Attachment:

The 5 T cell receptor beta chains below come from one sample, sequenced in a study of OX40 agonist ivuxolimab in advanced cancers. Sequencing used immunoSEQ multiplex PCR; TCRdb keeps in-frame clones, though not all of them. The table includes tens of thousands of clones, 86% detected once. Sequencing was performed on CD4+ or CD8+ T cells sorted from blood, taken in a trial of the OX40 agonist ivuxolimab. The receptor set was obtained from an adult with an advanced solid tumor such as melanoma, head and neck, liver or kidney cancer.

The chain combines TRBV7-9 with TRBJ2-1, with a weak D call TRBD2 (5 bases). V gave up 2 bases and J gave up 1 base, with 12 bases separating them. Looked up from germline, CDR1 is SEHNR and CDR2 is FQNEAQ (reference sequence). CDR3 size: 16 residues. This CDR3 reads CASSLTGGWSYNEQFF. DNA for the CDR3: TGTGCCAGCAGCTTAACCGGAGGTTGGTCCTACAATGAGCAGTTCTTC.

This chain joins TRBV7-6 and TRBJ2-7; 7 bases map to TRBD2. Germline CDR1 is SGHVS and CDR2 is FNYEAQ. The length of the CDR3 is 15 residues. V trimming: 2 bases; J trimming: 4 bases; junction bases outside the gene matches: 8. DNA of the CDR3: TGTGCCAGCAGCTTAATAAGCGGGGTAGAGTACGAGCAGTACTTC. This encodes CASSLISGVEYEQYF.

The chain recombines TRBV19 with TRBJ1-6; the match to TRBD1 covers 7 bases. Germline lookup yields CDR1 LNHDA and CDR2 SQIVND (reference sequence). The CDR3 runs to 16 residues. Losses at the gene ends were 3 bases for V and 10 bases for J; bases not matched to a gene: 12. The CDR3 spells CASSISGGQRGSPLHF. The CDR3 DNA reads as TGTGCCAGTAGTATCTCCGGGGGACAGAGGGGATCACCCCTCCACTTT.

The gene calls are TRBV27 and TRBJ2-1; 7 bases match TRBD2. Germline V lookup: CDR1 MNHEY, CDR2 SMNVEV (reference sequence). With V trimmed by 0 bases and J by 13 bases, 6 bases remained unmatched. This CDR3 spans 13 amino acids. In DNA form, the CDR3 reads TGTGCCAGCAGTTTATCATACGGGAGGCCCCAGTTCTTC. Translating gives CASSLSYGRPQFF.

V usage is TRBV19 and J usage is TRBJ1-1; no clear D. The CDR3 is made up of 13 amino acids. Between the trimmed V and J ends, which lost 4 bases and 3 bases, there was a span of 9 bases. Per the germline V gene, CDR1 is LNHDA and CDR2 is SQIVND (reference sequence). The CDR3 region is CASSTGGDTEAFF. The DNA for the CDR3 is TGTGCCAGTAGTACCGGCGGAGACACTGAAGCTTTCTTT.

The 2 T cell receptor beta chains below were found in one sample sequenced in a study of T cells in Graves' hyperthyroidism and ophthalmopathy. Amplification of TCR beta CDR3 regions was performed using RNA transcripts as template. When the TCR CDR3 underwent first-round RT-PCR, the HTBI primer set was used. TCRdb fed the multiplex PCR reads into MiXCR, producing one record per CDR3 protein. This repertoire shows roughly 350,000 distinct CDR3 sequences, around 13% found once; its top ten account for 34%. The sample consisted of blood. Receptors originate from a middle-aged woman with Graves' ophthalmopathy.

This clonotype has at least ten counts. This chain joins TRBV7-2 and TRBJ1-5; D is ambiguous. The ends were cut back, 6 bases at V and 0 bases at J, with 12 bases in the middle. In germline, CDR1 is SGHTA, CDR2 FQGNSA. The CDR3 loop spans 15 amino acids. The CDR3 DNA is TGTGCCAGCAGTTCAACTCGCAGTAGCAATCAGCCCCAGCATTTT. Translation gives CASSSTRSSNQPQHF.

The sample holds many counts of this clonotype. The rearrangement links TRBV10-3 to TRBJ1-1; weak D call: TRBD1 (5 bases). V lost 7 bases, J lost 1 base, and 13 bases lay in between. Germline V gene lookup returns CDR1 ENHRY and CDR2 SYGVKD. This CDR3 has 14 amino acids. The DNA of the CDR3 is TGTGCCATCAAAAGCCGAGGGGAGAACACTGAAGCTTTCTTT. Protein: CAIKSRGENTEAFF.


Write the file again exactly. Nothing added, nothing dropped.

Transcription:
The 5 T cell receptor beta chains below come from one sample, sequenced in a study of OX40 agonist ivuxolimab in advanced cancers. Sequencing used immunoSEQ multiplex PCR; TCRdb keeps in-frame clones, though not all of them. The table includes tens of thousands of clones, 86% detected once. Sequencing was performed on CD4+ or CD8+ T cells sorted from blood, taken in a trial of the OX40 agonist ivuxolimab. The receptor set was obtained from an adult with an advanced solid tumor such as melanoma, head and neck, liver or kidney cancer.

The chain combines TRBV7-9 with TRBJ2-1, with a weak D call TRBD2 (5 bases). V gave up 2 bases and J gave up 1 base, with 12 bases separating them. Looked up from germline, CDR1 is SEHNR and CDR2 is FQNEAQ (reference sequence). CDR3 size: 16 residues. This CDR3 reads CASSLTGGWSYNEQFF. DNA for the CDR3: TGTGCCAGCAGCTTAACCGGAGGTTGGTCCTACAATGAGCAGTTCTTC.

This chain joins TRBV7-6 and TRBJ2-7; 7 bases map to TRBD2. Germline CDR1 is SGHVS and CDR2 is FNYEAQ. The length of the CDR3 is 15 residues. V trimming: 2 bases; J trimming: 4 bases; junction bases outside the gene matches: 8. DNA of the CDR3: TGTGCCAGCAGCTTAATAAGCGGGGTAGAGTACGAGCAGTACTTC. This encodes CASSLISGVEYEQYF.

The chain recombines TRBV19 with TRBJ1-6; the match to TRBD1 covers 7 bases. Germline lookup yields CDR1 LNHDA and CDR2 SQIVND (reference sequence). The CDR3 runs to 16 residues. Losses at the gene ends were 3 bases for V and 10 bases for J; bases not matched to a gene: 12. The CDR3 spells CASSISGGQRGSPLHF. The CDR3 DNA reads as TGTGCCAGTAGTATCTCCGGGGGACAGAGGGGATCACCCCTCCACTTT.

The gene calls are TRBV27 and TRBJ2-1; 7 bases match TRBD2. Germline V lookup: CDR1 MNHEY, CDR2 SMNVEV (reference sequence). With V trimmed by 0 bases and J by 13 bases, 6 bases remained unmatched. This CDR3 spans 13 amino acids. In DNA form, the CDR3 reads TGTGCCAGCAGTTTATCATACGGGAGGCCCCAGTTCTTC. Translating gives CASSLSYGRPQFF.

V usage is TRBV19 and J usage is TRBJ1-1; no clear D. The CDR3 is made up of 13 amino acids. Between the trimmed V and J ends, which lost 4 bases and 3 bases, there was a span of 9 bases. Per the germline V gene, CDR1 is LNHDA and CDR2 is SQIVND (reference sequence). The CDR3 region is CASSTGGDTEAFF. The DNA for the CDR3 is TGTGCCAGTAGTACCGGCGGAGACACTGAAGCTTTCTTT.

The 2 T cell receptor beta chains below were found in one sample sequenced in a study of T cells in Graves' hyperthyroidism and ophthalmopathy. Amplification of TCR beta CDR3 regions was performed using RNA transcripts as template. When the TCR CDR3 underwent first-round RT-PCR, the HTBI primer set was used. TCRdb fed the multiplex PCR reads into MiXCR, producing one record per CDR3 protein. This repertoire shows roughly 350,000 distinct CDR3 sequences, around 13% found once; its top ten account for 34%. The sample consisted of blood. Receptors originate from a middle-aged woman with Graves' ophthalmopathy.

This clonotype has at least ten counts. This chain joins TRBV7-2 and TRBJ1-5; D is ambiguous. The ends were cut back, 6 bases at V and 0 bases at J, with 12 bases in the middle. In germline, CDR1 is SGHTA, CDR2 FQGNSA. The CDR3 loop spans 15 amino acids. The CDR3 DNA is TGTGCCAGCAGTTCAACTCGCAGTAGCAATCAGCCCCAGCATTTT. Translation gives CASSSTRSSNQPQHF.

The sample holds many counts of this clonotype. The rearrangement links TRBV10-3 to TRBJ1-1; weak D call: TRBD1 (5 bases). V lost 7 bases, J lost 1 base, and 13 bases lay in between. Germline V gene lookup returns CDR1 ENHRY and CDR2 SYGVKD. This CDR3 has 14 amino acids. The DNA of the CDR3 is TGTGCCATCAAAAGCCGAGGGGAGAACACTGAAGCTTTCTTT. Protein: CAIKSRGENTEAFF.